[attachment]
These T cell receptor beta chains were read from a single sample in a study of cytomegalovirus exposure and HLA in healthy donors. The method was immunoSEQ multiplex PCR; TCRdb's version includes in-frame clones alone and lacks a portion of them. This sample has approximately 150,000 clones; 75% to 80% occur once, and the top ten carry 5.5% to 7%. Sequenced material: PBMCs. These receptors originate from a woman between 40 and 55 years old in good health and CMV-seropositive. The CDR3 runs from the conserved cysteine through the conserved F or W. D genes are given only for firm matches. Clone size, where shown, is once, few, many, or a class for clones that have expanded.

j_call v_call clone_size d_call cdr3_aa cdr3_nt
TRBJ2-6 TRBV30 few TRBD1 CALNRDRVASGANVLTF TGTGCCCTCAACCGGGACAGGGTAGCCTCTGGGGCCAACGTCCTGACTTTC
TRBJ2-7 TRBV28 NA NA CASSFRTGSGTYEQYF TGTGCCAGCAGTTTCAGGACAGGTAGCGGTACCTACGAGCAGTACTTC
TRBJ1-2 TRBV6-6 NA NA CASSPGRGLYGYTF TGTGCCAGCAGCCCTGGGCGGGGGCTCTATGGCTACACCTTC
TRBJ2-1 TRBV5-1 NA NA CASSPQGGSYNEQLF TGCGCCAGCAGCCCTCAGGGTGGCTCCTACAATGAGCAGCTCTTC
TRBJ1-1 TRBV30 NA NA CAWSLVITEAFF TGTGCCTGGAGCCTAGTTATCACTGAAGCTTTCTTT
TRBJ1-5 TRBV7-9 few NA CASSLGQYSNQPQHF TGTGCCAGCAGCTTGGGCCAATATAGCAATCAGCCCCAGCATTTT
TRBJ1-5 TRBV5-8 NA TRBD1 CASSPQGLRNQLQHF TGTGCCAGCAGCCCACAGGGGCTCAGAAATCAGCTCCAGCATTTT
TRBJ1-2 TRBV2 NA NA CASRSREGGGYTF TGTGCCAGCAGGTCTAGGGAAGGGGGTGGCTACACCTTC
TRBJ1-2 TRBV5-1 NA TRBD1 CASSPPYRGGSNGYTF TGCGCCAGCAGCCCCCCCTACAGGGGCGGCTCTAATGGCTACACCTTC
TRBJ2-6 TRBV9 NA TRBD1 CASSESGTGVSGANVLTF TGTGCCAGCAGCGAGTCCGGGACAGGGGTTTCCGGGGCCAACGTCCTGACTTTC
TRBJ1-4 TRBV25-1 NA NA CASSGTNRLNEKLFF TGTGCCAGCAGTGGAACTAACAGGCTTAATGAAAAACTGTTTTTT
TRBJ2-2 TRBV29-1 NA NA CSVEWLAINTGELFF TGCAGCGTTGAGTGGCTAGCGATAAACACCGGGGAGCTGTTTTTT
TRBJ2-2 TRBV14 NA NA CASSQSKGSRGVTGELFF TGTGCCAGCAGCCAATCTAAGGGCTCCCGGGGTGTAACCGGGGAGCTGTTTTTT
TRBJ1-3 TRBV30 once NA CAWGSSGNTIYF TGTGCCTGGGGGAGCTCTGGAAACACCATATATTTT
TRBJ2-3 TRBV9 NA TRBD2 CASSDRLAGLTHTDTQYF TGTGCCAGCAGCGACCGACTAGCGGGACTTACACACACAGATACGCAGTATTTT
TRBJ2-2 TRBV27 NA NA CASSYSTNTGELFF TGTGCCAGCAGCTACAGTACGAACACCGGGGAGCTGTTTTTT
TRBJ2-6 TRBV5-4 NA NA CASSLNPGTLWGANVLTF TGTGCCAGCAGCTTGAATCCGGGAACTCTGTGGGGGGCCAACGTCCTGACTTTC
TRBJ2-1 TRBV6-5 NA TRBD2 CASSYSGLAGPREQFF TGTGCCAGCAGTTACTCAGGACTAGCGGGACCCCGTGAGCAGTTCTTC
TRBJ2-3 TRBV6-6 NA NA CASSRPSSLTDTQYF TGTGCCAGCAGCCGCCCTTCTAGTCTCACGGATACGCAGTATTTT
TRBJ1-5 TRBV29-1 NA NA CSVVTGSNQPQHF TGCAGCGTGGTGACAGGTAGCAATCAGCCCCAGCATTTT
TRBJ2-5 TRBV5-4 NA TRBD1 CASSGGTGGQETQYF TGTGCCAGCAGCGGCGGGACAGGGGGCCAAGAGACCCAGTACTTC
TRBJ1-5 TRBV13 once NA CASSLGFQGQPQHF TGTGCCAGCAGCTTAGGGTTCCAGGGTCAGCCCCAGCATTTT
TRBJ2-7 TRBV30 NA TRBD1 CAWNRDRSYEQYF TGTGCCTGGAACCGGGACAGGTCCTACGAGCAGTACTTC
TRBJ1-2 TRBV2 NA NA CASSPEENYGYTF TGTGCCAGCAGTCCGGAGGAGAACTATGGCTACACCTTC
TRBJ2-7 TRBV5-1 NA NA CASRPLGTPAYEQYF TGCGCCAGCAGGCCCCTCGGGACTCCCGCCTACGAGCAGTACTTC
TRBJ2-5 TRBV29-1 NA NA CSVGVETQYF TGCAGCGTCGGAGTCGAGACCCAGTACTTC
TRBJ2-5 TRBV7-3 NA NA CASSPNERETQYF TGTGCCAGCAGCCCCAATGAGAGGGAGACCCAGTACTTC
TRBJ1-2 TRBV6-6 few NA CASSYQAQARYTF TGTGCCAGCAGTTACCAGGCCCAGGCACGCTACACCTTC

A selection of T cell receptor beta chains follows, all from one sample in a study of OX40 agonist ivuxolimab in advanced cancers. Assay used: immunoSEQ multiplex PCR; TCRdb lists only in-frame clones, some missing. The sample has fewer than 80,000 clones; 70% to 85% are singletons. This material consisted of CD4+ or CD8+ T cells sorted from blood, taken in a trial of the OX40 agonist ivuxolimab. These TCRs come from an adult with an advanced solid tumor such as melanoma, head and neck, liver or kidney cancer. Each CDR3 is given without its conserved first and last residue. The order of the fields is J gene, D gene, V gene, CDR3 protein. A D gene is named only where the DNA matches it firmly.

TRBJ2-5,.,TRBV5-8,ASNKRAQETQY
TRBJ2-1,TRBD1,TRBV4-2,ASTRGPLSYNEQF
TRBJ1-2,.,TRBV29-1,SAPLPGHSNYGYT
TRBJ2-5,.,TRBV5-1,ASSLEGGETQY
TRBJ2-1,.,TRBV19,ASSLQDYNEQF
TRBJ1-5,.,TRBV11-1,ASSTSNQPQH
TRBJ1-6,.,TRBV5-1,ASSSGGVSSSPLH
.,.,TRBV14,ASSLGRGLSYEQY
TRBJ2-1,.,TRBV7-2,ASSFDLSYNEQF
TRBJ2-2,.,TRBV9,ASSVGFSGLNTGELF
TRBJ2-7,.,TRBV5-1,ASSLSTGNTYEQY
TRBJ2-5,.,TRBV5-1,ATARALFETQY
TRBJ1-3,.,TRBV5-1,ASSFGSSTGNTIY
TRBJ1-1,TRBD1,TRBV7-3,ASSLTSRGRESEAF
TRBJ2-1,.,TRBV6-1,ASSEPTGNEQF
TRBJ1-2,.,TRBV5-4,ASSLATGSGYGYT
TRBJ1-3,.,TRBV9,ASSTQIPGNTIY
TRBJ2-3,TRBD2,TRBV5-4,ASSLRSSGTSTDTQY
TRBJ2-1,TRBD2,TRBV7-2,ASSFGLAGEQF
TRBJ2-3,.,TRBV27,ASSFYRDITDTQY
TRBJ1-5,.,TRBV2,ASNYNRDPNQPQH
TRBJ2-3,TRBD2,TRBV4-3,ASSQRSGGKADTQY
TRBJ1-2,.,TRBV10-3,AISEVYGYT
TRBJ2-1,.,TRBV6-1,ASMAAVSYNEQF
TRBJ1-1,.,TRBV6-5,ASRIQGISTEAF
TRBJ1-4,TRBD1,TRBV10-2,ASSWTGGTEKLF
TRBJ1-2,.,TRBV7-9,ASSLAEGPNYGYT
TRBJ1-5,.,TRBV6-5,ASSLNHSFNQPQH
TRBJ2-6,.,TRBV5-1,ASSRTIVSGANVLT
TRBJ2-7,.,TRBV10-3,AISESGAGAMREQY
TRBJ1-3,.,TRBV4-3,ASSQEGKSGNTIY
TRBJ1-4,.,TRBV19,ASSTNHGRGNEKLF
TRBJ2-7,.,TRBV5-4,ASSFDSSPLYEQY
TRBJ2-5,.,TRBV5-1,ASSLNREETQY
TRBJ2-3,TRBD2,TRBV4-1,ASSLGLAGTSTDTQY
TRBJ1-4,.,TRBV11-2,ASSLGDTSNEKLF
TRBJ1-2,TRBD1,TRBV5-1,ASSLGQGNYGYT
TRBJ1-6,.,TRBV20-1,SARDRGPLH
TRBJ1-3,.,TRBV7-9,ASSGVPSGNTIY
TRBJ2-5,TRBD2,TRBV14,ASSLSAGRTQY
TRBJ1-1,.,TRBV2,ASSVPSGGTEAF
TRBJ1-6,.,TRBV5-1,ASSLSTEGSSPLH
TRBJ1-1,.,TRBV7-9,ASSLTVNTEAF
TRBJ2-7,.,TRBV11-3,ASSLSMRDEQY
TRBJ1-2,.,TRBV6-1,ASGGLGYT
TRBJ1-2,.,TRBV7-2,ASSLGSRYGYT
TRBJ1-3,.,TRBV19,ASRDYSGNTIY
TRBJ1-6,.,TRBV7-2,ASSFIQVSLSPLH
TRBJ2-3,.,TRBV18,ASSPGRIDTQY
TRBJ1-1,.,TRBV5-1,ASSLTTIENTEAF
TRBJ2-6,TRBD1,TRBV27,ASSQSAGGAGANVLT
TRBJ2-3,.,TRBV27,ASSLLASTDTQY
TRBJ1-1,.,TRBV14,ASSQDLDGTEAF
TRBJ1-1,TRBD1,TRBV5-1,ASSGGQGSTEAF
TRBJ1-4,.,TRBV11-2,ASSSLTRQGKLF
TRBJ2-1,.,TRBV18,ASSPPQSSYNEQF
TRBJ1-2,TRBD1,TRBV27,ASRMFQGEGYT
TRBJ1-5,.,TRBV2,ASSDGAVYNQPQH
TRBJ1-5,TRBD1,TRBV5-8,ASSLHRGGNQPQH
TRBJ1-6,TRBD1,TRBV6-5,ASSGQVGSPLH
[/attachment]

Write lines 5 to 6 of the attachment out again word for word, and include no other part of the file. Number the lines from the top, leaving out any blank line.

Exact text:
TRBJ1-2 TRBV6-6 NA NA CASSPGRGLYGYTF TGTGCCAGCAGCCCTGGGCGGGGGCTCTATGGCTACACCTTC
TRBJ2-1 TRBV5-1 NA NA CASSPQGGSYNEQLF TGCGCCAGCAGCCCTCAGGGTGGCTCCTACAATGAGCAGCTCTTC